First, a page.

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Florida Unemployment System's 'Initial Skills Review' Laid Bare (SLIDESHOW)

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The Florida government insists that the controversial state Initial Skills Review required when applying for unemployment insurance is not a test.

In 2011, Gov. Rick Scott (R) signed a law slashing the duration of jobless aid and making Florida the first state to require unemployment claimants to answer a series of basic math and reading questions. Answering a certain number of questions correctly isn't necessary to be eligible for benefits, but claimants have to get through it.

Florida has declined to make the review public, but on Wednesday the Office of Economic Development let The Huffington Post try out a demonstration version of the assessment that included questions claimants have answered on the review in the past. (HuffPost reporter Arthur Delaney took the ISR demo. See how he did in the slideshow below!)

"The Initial Skills Review is not a 'test,' or intended to create a barrier for those seeking reemployment assistance," Florida Department of Economic Opportunity spokeswoman Jessica Sims said in an email. "The job seeker cannot pass or fail the assessment, and only has to attempt the ISR in order to be eligible for reemployment assistance."

Even though jobseekers can't fail the review, labor advocates said having to deal with it at all is a problem for some.

"The time it takes to complete the 45-question examination necessarily lengthens the initial claim process for the average unemployed worker to one hour and 15 minutes," worker advocacy groups said in a formal complaint last year. "For workers who are not literate or computer-literate, navigating this process in which there is effectively no available personal assistance will take much longer."

In the first months after its implementation the state denied benefits to tens of thousands of workers because they didn't finish the assessment, according to the complaint filed by the National Employment Law Project and Florida Legal Services. In response, a Scott spokeswoman said, "we owe it to those looking for work to make sure they have the skills employers are looking for, and to provide skills training where it is lacking." The complaint is still pending.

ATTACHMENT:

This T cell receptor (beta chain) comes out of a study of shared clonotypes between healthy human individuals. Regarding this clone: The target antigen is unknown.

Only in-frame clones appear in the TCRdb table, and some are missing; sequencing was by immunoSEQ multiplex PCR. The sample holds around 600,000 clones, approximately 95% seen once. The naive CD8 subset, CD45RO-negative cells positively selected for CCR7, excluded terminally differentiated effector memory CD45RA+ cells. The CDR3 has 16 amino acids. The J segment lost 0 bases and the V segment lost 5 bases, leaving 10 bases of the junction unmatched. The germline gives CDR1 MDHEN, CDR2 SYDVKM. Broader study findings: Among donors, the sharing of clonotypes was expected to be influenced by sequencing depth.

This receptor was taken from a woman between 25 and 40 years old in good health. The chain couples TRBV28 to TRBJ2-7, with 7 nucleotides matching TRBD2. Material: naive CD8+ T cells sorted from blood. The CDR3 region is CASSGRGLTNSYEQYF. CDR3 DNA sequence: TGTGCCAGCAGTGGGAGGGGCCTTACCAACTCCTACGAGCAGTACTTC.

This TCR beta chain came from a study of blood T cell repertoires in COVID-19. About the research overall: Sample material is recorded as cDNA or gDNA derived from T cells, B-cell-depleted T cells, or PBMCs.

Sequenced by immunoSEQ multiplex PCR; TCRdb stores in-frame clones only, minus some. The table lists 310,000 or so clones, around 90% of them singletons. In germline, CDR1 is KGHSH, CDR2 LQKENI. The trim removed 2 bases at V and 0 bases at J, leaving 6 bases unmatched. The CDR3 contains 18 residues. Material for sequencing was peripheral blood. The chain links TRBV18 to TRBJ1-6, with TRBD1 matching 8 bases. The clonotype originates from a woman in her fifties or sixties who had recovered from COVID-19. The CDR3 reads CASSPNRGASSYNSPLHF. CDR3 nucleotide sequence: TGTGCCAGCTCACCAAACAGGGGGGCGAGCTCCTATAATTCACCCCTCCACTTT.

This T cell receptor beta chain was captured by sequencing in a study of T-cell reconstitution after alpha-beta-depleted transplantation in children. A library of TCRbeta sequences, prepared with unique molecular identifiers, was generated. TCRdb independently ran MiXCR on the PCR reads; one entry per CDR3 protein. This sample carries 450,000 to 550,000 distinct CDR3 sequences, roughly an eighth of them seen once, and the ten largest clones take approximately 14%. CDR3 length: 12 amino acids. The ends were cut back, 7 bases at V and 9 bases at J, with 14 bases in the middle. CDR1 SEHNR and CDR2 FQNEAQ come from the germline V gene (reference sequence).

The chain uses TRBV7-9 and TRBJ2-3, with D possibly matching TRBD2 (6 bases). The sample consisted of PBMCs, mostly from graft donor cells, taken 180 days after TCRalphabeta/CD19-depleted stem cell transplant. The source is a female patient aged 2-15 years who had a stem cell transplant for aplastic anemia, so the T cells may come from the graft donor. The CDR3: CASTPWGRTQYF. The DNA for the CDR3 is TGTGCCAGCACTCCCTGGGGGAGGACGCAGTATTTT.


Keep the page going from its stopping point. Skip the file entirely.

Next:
(A separate complaint from a different group of worker advocates alleged Florida's unemployment reforms violated civil rights laws by making the claims process overly onerous for non-English speakers and people with disabilities. Last month, the United States Department of Labor agreed and now the state is working with the Labor Department to modify the system.)

As for the demo review itself, the math questions were straightforward arithmetic, while a few of the reading questions were more abstract: "What relationships can be shown when using multiple graphics with either positive or negative numbers?" Claimants could choose from four answers, including, "They can compare aspects of similar components" or "One graphic can amplify an aspect of another" or "All of the above."

The program doesn't tell workers which questions they get wrong. The Florida Department of Economic Opportunity said the results are used either to encourage workers to burnish their skills or to attract employers. Roughly 30 percent of workers who complete the review then take advantage of a free online "skills training" program, according to the agency.

HuffPost readers: Taken the Initial Skills Review? Tell us all about it -- email arthur@huffingtonpost.com. Please include your phone number if you're willing to be interviewed.

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